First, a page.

Does anyone else have this experience with dogs when taking photos in public places?
When I’m out iNaturalizing, it seems that something about squatting, leaning on trees, or sitting on the ground taking photos makes most dogs frightened or aggressive. I get alarm barked, growled, and hackled-up at on almost every walk. They’re fine if I’m just walking but photographing seems to set off most dogs.
It’s a little scary in off-leash parks but I just look off to the side and stand up slowly while saying “who’s a good doggie?” in a non aggressive tone. Things have turned out OK (so far).
Most owners say, “Oh, he’s a good dog, he won’t bite,” but that’s sometimes hard to believe when a dog is 2 feet away with its hackers raised, growing and snarling at me.
Does this happen to others or is it just me?
Yeah, my experience is pretty much any behavior they’re not specifically socialized to be used to can elicit bad reactions. For me, that has usually been simply being off the trail and somewhat obscured while moving around. A dog who’s gotten used to people sharing the trail often still freaks out and gets aggressive towards unknown persons off in the vegetation.
It is interesting as a lens for the way that social animals (us included) develop and then mutually enforce behavioral norms, something that makes interactions with humans as well difficult for a lot of neurodiverse folks especially (as discussed in the long neurodiversity on inaturalist thread). Humans usually don’t snarl or threaten to bite, but they absolutely will sometimes go out of their way to be aggressive (sometimes even physically) towards strangers exhibiting harmless but unfamiliar behaviors, you know?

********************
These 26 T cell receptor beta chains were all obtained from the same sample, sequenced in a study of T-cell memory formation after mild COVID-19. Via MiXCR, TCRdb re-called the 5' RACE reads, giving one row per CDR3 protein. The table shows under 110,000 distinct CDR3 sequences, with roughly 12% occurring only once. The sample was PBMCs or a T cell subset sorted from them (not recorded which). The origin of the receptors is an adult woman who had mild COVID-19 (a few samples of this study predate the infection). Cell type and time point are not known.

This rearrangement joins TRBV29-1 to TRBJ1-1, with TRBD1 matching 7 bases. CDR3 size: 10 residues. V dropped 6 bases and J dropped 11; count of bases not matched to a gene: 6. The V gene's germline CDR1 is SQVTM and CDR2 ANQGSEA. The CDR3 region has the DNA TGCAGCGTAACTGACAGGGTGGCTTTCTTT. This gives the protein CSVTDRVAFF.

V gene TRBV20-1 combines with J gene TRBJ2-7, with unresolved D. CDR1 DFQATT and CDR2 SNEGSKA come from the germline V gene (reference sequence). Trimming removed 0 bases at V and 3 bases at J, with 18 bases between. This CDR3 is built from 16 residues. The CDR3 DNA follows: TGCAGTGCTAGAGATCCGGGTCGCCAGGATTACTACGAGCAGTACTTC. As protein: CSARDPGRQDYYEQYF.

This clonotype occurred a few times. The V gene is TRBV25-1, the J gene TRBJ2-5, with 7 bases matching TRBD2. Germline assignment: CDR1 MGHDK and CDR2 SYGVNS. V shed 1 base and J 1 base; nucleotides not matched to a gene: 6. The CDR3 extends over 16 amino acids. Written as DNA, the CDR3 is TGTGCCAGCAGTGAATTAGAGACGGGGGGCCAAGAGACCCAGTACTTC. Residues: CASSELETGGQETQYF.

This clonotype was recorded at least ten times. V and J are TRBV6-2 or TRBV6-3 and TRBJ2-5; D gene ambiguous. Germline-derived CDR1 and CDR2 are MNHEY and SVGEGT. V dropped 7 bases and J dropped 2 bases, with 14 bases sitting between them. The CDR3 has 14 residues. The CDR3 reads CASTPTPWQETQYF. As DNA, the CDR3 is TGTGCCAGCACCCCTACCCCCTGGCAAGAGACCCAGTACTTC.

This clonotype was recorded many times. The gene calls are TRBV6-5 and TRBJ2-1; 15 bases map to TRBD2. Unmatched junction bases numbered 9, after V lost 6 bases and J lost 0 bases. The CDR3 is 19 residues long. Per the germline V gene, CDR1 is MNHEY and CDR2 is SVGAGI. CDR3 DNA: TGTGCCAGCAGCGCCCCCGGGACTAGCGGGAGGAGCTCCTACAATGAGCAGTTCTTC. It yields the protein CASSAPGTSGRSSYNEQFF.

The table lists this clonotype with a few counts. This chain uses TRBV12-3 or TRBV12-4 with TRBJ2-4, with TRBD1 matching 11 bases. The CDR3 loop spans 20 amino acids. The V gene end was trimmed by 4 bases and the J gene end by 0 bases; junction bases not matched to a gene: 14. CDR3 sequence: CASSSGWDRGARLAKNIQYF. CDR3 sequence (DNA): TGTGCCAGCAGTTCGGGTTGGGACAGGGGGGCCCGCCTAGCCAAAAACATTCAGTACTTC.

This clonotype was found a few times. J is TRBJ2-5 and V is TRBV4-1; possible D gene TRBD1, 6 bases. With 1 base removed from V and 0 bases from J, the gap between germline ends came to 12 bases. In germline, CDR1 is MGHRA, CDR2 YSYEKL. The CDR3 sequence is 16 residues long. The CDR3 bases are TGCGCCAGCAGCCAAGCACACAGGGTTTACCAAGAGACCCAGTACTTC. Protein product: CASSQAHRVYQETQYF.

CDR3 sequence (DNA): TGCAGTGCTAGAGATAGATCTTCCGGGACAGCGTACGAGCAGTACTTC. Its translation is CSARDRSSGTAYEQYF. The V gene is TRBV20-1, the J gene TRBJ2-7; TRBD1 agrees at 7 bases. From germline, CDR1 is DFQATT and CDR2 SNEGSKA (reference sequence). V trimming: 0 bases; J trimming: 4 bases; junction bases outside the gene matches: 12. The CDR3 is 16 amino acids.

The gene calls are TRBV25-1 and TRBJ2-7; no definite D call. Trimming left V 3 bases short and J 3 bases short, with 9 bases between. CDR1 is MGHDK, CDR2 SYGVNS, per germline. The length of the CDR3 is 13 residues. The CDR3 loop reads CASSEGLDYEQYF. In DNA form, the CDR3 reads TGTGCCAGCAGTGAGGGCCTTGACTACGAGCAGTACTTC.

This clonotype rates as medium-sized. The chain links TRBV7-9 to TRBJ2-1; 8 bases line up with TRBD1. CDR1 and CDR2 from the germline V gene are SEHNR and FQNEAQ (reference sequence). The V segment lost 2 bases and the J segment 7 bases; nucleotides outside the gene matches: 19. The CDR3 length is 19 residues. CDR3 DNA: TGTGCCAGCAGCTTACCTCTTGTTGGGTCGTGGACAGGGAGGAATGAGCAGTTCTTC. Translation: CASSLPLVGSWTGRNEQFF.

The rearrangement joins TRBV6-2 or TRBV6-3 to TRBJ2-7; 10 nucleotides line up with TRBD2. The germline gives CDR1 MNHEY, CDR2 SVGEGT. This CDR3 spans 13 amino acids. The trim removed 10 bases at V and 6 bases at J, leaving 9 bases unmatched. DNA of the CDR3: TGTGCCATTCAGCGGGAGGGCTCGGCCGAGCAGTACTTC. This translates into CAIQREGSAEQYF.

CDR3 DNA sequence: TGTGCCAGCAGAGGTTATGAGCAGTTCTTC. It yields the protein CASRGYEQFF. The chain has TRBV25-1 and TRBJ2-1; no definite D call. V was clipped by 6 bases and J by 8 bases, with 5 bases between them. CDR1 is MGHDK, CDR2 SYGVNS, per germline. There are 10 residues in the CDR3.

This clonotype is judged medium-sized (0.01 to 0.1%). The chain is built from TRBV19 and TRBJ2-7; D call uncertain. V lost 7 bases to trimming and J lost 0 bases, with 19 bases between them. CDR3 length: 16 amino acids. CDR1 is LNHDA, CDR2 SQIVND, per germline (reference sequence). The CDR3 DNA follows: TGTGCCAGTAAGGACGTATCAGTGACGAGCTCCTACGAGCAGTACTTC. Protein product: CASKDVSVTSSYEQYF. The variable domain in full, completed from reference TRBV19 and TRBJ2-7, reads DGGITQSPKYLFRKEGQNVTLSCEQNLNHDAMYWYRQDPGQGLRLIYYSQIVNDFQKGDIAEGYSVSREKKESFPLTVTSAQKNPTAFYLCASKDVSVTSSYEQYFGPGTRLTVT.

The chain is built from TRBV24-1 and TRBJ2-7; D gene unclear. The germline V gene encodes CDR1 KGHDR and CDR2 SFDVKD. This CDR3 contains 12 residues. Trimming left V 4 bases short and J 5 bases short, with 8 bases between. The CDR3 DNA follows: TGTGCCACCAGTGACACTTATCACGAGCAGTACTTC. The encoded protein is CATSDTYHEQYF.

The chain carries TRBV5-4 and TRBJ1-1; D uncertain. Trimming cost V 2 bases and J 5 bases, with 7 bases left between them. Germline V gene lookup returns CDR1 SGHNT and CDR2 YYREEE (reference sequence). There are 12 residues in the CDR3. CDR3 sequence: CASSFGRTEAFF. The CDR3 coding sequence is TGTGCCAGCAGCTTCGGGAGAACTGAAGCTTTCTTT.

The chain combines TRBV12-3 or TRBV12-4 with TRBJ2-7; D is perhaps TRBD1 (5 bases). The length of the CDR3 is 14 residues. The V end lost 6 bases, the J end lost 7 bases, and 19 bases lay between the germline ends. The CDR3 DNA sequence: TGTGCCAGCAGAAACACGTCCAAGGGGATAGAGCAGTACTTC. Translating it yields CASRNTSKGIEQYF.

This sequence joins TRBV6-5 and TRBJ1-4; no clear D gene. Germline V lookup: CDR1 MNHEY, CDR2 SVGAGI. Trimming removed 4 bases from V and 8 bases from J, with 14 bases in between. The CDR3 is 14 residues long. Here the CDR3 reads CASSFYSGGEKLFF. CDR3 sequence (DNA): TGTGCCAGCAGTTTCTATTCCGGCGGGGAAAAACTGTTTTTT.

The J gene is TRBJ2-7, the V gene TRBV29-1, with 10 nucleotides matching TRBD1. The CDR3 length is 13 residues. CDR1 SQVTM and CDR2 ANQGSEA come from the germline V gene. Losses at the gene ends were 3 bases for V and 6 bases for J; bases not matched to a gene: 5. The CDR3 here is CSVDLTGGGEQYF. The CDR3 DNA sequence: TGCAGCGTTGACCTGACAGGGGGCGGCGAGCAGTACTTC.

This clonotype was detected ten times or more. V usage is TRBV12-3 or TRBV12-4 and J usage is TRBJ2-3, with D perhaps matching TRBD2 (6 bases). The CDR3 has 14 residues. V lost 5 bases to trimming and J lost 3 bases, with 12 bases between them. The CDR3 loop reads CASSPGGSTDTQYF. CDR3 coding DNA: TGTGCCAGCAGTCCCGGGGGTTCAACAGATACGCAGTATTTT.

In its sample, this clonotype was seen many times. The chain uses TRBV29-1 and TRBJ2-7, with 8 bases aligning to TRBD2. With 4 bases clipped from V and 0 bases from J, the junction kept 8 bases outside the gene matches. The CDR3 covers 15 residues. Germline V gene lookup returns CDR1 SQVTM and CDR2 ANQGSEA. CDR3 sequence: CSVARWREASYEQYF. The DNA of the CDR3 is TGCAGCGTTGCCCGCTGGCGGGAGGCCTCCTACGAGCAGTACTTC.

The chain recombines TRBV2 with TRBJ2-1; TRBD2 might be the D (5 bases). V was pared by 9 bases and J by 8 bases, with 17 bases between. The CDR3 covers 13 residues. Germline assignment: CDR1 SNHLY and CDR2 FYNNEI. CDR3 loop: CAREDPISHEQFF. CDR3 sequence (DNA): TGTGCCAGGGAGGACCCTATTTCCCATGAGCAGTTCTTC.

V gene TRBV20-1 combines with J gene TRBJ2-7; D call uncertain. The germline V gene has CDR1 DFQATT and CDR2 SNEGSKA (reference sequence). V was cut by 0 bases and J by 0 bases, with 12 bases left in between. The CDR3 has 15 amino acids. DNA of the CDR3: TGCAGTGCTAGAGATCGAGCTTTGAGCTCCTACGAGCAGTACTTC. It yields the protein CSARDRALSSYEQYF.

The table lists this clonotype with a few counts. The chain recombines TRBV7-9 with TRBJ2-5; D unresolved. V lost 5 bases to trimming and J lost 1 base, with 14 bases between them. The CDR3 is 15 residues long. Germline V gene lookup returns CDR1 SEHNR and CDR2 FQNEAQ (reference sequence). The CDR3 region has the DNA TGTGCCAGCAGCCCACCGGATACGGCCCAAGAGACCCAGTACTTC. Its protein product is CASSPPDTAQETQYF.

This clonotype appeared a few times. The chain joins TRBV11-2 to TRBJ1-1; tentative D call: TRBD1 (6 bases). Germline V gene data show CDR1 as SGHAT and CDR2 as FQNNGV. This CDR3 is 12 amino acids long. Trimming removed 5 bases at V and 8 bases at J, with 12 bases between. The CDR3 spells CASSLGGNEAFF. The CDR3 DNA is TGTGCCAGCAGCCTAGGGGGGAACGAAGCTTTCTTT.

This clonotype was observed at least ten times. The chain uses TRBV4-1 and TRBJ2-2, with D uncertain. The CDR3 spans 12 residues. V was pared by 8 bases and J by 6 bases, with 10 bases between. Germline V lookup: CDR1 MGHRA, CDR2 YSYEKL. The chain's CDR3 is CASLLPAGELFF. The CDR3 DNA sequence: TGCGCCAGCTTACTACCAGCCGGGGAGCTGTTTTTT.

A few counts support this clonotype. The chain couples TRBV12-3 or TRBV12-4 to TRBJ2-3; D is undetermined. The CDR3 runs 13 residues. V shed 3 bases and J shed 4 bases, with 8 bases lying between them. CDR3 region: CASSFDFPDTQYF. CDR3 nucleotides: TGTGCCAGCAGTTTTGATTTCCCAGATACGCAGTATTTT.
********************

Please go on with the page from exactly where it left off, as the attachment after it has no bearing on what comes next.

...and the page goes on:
It has not really happened to me when iNatting. But, I’m sure it happens. I have a cousin with a highly protective dog. That dog is okay with me, but I’ve seen him trap people in their cars with his lunging and scary barking. And my cousin dismisses his behavior as ‘he’s just excited to see you’ sort of thing, which I think is not right.
A lot of dogs are protective of their person. Perhaps your “unusual” stance (crouching, etc) could put certain dogs on alert.
I would be nervous in such a situation. If the owner was nearby, I think I might say something like, “Oh, I’m sure he’s a good dog, but his behavior is scaring me a bit. Would you kindly call him away from me?”